The prosecutor said he didn't think Tensing woke up that morning with the intention to kill a black man, but rather lost his temper. (If Tensing did this because he was angry, he has a fuse so short it's surprising he hasn't killed dozens of people already.) Samuel DuBose wasn't even being disrespectful, something that isn't even illegal, much less a capital crime, but nonetheless often results in citizens of all racial and ethnic persuasions being abused, and many African Americans in particular being shot dead. No, in this case, the interaction was so brief and uneventful one can't even point to that as a reason for the officer to shoot DuBose at close range.
It's too soon to know how most police feel about this, but the commentary of various Internet message boards like Police One indicate that some cops are angry at the prosecutor's strong language. (One can't help but wonder if they care this much when the alleged perpetrator isn't a police officer.) One anonymous officer in particular, whose comment has been "liked" by a number of others, is especially unhappy that Prosecutor Deter said this routine traffic stop was "chicken-crap stuff," arguing that Tensing had a perfect right to stop DuBose for not having a front license plate and also had the right to arrest him for failing to have his license on his person. But that's missing the point, of course. What Deter was saying was that there was no good reason to arrest this fellow on such a minor charge and certainly no reason not to just let him drive away, especially if the choice was between that and shooting him in the head at close range.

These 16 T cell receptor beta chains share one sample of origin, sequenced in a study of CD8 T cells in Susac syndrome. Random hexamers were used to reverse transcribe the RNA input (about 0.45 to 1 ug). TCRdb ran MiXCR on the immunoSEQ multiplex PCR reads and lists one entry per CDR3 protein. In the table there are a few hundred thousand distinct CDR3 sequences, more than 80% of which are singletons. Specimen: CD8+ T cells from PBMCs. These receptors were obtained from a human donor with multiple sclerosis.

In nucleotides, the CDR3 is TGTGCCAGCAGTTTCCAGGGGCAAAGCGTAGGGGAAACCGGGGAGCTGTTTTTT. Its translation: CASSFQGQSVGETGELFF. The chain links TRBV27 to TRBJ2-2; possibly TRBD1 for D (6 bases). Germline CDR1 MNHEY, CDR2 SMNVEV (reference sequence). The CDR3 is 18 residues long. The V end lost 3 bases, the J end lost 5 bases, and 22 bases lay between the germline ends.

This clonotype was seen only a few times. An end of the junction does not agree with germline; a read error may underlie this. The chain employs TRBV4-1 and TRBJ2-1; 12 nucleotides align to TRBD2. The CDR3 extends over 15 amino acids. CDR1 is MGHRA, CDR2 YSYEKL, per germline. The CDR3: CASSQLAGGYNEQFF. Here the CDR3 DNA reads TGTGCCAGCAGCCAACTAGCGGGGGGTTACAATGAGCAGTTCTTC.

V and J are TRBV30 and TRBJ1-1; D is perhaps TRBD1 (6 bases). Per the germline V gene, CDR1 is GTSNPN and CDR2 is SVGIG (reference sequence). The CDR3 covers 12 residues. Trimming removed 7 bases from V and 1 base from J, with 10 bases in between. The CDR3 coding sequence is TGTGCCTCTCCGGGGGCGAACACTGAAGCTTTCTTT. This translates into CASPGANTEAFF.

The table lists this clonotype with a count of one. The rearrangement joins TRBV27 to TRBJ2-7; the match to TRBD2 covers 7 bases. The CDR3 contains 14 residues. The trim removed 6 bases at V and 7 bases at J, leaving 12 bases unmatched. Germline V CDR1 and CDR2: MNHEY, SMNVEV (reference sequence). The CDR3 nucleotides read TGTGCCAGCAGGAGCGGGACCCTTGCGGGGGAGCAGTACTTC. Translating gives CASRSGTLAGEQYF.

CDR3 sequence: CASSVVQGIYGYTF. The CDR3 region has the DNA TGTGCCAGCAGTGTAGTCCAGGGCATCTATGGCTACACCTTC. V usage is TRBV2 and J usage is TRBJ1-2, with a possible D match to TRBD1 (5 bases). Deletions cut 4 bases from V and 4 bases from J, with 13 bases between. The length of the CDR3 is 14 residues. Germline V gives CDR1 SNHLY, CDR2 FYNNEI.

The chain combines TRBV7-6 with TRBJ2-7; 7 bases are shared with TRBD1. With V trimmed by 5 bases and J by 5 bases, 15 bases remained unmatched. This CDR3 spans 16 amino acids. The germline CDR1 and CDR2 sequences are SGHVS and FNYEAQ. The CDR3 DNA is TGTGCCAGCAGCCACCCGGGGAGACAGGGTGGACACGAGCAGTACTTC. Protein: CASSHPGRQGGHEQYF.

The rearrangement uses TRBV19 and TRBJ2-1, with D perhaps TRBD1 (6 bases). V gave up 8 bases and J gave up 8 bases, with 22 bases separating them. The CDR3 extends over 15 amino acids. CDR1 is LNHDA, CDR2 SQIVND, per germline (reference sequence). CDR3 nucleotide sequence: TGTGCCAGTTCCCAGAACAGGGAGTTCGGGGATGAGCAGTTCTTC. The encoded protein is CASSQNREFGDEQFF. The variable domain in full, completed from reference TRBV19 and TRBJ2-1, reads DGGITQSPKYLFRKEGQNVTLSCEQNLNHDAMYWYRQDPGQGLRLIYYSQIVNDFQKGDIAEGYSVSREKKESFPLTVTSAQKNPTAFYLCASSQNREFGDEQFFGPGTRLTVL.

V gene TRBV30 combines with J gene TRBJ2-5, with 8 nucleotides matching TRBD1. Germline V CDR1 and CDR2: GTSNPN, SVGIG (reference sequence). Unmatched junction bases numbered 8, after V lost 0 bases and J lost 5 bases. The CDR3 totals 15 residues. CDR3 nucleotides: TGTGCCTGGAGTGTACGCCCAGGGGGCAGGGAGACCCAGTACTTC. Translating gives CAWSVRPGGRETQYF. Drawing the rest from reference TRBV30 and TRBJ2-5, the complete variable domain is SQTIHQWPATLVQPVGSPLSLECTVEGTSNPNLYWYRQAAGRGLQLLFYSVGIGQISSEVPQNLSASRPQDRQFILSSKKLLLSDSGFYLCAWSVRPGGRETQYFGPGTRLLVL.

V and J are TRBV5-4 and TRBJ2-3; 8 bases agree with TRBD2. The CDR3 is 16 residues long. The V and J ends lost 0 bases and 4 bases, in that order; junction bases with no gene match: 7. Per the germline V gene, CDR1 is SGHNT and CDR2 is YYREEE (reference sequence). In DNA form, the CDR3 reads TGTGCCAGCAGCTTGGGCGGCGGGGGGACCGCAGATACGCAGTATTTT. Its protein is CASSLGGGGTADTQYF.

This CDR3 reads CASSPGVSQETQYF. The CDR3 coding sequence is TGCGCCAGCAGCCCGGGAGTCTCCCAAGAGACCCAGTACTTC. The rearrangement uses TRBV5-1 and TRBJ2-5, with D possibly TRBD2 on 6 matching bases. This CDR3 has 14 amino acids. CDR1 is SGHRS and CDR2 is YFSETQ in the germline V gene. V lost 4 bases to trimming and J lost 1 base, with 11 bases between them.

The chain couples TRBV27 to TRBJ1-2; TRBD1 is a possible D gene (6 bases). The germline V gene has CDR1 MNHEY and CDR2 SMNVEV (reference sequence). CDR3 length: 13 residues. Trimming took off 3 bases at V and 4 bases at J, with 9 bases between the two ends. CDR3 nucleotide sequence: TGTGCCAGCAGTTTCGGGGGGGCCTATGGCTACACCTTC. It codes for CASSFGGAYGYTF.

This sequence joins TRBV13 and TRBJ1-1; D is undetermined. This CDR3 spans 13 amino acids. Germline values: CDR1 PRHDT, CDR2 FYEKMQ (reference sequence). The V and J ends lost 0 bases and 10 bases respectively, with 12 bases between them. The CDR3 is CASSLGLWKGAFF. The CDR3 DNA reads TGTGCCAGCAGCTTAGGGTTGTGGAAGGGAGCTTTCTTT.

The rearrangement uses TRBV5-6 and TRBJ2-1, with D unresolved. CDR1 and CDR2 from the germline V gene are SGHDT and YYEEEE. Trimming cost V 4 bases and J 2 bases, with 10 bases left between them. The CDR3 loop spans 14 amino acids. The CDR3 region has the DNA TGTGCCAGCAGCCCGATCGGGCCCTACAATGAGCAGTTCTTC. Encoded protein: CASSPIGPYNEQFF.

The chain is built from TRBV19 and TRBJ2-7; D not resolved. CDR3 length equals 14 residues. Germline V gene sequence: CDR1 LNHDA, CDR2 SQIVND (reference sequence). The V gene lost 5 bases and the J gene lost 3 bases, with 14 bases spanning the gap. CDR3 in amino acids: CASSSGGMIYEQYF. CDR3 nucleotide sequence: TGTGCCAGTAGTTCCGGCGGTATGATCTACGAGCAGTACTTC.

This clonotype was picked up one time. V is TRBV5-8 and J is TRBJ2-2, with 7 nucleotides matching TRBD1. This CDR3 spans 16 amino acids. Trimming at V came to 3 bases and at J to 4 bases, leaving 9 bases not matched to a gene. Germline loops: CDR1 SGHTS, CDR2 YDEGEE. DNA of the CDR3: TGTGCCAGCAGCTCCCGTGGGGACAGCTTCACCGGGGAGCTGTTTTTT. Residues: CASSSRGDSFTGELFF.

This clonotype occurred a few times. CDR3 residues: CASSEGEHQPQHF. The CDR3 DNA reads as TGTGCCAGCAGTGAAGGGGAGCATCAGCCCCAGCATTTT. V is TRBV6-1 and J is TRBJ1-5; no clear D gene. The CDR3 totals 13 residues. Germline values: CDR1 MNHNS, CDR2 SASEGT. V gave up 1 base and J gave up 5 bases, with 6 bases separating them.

When asked if the officer should have used a taser instead of a gun, Deter even went so far as to say, "this guy didn't deserve to be tased and he certainly didn't deserve to be shot in the head." That's a very unusual point of view in law enforcement, unfortunately. Most authorities don't think one has to do anything to deserve being tased, because it's non-lethal, so no harm no foul (well, some of the time, anyway.) And there are few in his capacity who would say that an officer should just let someone drive off in that situation. As we saw recently with the footage of the Walter Scott shooting in Charleston, S.C., that seems to fly in the face of some police code which says you can never let a suspect flee and simply catch up with him later. You have to shoot him instead.